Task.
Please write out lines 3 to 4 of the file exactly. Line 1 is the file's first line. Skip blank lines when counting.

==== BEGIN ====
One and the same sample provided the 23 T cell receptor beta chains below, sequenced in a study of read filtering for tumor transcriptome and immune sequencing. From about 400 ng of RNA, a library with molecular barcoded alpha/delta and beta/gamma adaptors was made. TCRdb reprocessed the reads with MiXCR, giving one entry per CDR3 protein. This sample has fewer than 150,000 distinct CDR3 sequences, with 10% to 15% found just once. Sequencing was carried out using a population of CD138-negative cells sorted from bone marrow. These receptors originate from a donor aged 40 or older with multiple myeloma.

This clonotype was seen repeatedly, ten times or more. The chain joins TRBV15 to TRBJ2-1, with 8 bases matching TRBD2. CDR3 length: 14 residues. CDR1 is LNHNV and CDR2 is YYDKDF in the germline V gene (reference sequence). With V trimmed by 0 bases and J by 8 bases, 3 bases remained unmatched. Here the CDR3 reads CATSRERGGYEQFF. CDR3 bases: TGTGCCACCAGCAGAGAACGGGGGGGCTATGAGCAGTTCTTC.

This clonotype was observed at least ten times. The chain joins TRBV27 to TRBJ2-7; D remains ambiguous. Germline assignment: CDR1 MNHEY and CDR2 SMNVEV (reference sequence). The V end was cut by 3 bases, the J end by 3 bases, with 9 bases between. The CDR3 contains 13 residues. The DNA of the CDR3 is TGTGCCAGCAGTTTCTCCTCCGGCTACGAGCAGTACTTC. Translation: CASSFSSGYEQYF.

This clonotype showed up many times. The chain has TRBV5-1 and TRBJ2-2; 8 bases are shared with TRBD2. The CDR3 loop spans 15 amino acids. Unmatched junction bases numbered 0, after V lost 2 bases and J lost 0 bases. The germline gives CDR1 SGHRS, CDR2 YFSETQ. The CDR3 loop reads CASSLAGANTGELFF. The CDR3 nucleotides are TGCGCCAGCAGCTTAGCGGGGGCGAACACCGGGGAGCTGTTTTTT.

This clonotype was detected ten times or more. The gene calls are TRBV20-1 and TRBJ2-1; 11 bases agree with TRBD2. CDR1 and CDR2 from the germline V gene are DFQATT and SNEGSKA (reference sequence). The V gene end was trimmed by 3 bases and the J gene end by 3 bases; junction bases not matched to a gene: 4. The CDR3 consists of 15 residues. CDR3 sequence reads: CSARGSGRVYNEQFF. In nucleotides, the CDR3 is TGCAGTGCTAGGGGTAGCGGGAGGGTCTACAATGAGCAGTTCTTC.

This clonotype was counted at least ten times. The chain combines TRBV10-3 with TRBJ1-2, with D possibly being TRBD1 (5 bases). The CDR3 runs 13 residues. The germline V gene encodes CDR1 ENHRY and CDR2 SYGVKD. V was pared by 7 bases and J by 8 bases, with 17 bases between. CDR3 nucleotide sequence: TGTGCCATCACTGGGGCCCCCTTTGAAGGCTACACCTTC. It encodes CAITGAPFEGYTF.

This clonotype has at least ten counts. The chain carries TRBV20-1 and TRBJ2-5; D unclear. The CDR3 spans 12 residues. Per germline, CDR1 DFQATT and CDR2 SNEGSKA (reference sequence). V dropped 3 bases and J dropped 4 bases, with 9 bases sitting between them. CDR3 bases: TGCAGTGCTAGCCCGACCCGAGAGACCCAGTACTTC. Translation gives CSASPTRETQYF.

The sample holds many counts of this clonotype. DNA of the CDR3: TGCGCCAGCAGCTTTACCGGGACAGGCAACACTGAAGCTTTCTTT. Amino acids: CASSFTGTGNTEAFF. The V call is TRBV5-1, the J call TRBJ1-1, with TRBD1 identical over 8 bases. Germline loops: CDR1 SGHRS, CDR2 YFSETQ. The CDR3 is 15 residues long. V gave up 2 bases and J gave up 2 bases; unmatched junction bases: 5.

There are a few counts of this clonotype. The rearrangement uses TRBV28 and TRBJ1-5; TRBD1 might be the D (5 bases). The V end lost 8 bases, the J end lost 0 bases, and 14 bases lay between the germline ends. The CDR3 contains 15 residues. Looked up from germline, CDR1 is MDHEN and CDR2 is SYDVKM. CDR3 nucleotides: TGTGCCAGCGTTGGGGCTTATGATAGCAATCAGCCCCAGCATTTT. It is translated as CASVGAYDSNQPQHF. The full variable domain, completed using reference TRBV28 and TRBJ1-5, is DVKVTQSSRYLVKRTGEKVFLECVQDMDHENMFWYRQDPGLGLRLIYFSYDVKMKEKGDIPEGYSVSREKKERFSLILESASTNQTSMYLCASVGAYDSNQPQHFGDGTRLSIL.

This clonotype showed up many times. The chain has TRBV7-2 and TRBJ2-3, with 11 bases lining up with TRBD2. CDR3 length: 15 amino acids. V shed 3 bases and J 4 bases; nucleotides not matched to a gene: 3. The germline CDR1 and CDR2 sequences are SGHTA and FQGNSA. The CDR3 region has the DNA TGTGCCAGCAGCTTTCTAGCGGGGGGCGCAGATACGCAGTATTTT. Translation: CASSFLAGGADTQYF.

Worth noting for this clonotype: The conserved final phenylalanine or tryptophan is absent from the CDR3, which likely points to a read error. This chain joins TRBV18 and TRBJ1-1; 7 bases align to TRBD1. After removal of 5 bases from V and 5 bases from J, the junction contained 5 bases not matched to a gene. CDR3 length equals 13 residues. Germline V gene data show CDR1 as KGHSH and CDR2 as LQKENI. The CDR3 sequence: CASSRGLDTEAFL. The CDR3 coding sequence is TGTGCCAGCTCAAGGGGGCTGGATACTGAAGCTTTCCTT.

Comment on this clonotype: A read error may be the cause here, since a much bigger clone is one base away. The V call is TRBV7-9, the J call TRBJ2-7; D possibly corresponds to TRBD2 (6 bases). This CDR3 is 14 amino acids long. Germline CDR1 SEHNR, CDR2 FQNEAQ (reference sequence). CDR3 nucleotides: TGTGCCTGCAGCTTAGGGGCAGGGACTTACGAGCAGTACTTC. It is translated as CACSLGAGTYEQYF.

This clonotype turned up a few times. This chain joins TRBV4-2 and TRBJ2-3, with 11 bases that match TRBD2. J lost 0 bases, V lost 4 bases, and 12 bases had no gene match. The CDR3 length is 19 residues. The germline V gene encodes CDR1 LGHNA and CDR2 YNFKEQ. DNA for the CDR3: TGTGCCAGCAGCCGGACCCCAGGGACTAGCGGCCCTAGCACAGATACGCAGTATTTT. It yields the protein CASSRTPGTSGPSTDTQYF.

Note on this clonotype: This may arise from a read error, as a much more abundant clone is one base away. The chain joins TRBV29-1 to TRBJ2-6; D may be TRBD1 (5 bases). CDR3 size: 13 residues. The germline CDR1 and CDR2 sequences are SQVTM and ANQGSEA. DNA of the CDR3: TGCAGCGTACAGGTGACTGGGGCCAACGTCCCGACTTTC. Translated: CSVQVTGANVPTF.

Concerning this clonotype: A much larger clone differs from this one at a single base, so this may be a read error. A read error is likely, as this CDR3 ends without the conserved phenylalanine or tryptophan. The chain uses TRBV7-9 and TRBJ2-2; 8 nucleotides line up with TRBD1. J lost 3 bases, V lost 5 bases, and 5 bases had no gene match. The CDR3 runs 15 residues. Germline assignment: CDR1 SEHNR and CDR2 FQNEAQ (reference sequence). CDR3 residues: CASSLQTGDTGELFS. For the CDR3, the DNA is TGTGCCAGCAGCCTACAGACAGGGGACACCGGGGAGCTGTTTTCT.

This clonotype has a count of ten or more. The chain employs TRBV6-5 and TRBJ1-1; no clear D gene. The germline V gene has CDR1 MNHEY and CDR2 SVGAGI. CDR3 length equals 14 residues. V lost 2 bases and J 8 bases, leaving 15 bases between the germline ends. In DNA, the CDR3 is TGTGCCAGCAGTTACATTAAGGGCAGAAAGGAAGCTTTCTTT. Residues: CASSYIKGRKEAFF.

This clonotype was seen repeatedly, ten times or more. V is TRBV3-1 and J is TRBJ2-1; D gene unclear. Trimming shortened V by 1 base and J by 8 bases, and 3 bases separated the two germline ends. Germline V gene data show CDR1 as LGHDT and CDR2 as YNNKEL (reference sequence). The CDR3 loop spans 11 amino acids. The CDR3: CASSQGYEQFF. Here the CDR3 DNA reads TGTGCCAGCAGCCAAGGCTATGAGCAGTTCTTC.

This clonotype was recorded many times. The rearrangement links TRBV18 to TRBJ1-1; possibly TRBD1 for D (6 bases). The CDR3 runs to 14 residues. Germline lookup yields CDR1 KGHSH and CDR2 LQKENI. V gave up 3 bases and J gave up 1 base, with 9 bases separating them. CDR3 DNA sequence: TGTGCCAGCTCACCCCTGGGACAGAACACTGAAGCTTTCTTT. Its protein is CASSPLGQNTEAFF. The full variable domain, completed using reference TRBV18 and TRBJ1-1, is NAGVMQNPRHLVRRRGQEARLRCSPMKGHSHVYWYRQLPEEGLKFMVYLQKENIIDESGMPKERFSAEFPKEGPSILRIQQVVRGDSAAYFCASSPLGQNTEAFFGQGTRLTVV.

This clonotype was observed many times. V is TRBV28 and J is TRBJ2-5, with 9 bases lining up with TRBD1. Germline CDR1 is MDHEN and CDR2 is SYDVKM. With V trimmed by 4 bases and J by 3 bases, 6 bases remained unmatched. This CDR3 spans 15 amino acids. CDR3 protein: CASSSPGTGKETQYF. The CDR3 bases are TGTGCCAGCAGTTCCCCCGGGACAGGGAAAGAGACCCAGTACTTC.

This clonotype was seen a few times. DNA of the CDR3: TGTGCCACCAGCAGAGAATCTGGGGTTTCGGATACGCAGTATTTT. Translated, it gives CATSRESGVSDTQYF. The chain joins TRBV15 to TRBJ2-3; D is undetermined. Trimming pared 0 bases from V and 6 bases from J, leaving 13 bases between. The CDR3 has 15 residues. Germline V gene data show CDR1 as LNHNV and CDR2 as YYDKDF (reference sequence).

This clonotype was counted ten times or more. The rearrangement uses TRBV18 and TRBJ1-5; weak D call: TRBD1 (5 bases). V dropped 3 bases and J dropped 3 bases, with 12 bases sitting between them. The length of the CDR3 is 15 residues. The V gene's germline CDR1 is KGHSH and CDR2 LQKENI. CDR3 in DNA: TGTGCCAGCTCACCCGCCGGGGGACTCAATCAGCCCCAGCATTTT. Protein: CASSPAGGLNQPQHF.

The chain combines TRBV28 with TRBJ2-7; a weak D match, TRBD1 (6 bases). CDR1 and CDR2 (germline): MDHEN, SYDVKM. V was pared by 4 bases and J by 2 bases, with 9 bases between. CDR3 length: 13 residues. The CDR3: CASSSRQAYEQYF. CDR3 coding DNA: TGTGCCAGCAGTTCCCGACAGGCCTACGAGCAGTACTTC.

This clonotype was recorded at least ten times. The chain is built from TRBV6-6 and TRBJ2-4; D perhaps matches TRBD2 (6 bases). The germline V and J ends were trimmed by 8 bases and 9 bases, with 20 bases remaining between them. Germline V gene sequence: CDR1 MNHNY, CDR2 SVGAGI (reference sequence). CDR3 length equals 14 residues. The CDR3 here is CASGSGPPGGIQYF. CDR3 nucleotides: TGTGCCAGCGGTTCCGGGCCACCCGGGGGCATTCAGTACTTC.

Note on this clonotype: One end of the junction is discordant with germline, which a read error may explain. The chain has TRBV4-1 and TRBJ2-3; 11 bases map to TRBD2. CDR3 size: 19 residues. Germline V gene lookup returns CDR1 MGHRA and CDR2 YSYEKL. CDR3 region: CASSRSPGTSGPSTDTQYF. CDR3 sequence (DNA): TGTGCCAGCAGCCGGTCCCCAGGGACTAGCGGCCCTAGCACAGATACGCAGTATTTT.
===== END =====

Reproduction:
This clonotype was observed at least ten times. The chain joins TRBV27 to TRBJ2-7; D remains ambiguous. Germline assignment: CDR1 MNHEY and CDR2 SMNVEV (reference sequence). The V end was cut by 3 bases, the J end by 3 bases, with 9 bases between. The CDR3 contains 13 residues. The DNA of the CDR3 is TGTGCCAGCAGTTTCTCCTCCGGCTACGAGCAGTACTTC. Translation: CASSFSSGYEQYF.

This clonotype showed up many times. The chain has TRBV5-1 and TRBJ2-2; 8 bases are shared with TRBD2. The CDR3 loop spans 15 amino acids. Unmatched junction bases numbered 0, after V lost 2 bases and J lost 0 bases. The germline gives CDR1 SGHRS, CDR2 YFSETQ. The CDR3 loop reads CASSLAGANTGELFF. The CDR3 nucleotides are TGCGCCAGCAGCTTAGCGGGGGCGAACACCGGGGAGCTGTTTTTT.